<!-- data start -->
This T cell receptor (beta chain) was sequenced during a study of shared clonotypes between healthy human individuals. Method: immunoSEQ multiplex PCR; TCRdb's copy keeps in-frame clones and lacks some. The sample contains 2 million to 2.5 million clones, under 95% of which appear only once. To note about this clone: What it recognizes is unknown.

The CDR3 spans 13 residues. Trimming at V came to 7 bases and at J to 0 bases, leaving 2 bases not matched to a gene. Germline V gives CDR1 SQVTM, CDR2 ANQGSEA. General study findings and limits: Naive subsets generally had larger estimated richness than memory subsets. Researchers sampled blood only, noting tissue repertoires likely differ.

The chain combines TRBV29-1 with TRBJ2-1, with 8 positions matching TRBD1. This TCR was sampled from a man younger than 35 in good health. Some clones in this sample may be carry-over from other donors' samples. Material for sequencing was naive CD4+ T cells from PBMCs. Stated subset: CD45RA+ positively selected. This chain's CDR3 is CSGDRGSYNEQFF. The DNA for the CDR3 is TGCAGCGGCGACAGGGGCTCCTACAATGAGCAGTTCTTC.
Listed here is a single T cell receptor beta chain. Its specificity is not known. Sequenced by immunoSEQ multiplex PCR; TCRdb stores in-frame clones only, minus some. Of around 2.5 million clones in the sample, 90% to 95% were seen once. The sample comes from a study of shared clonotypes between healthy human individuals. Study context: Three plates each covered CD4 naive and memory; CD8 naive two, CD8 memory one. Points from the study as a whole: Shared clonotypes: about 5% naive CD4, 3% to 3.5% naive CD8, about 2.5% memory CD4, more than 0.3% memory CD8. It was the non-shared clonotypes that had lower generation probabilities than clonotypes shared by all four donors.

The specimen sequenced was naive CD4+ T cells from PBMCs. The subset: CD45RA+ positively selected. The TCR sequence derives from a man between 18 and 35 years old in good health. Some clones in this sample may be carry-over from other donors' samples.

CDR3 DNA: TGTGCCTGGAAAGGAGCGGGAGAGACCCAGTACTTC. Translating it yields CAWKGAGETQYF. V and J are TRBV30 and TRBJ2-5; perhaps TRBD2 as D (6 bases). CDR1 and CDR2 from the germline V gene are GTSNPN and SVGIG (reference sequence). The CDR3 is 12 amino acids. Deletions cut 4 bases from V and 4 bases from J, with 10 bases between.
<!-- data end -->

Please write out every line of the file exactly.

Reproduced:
This T cell receptor (beta chain) was sequenced during a study of shared clonotypes between healthy human individuals. Method: immunoSEQ multiplex PCR; TCRdb's copy keeps in-frame clones and lacks some. The sample contains 2 million to 2.5 million clones, under 95% of which appear only once. To note about this clone: What it recognizes is unknown.

The CDR3 spans 13 residues. Trimming at V came to 7 bases and at J to 0 bases, leaving 2 bases not matched to a gene. Germline V gives CDR1 SQVTM, CDR2 ANQGSEA. General study findings and limits: Naive subsets generally had larger estimated richness than memory subsets. Researchers sampled blood only, noting tissue repertoires likely differ.

The chain combines TRBV29-1 with TRBJ2-1, with 8 positions matching TRBD1. This TCR was sampled from a man younger than 35 in good health. Some clones in this sample may be carry-over from other donors' samples. Material for sequencing was naive CD4+ T cells from PBMCs. Stated subset: CD45RA+ positively selected. This chain's CDR3 is CSGDRGSYNEQFF. The DNA for the CDR3 is TGCAGCGGCGACAGGGGCTCCTACAATGAGCAGTTCTTC.
Listed here is a single T cell receptor beta chain. Its specificity is not known. Sequenced by immunoSEQ multiplex PCR; TCRdb stores in-frame clones only, minus some. Of around 2.5 million clones in the sample, 90% to 95% were seen once. The sample comes from a study of shared clonotypes between healthy human individuals. Study context: Three plates each covered CD4 naive and memory; CD8 naive two, CD8 memory one. Points from the study as a whole: Shared clonotypes: about 5% naive CD4, 3% to 3.5% naive CD8, about 2.5% memory CD4, more than 0.3% memory CD8. It was the non-shared clonotypes that had lower generation probabilities than clonotypes shared by all four donors.

The specimen sequenced was naive CD4+ T cells from PBMCs. The subset: CD45RA+ positively selected. The TCR sequence derives from a man between 18 and 35 years old in good health. Some clones in this sample may be carry-over from other donors' samples.

CDR3 DNA: TGTGCCTGGAAAGGAGCGGGAGAGACCCAGTACTTC. Translating it yields CAWKGAGETQYF. V and J are TRBV30 and TRBJ2-5; perhaps TRBD2 as D (6 bases). CDR1 and CDR2 from the germline V gene are GTSNPN and SVGIG (reference sequence). The CDR3 is 12 amino acids. Deletions cut 4 bases from V and 4 bases from J, with 10 bases between.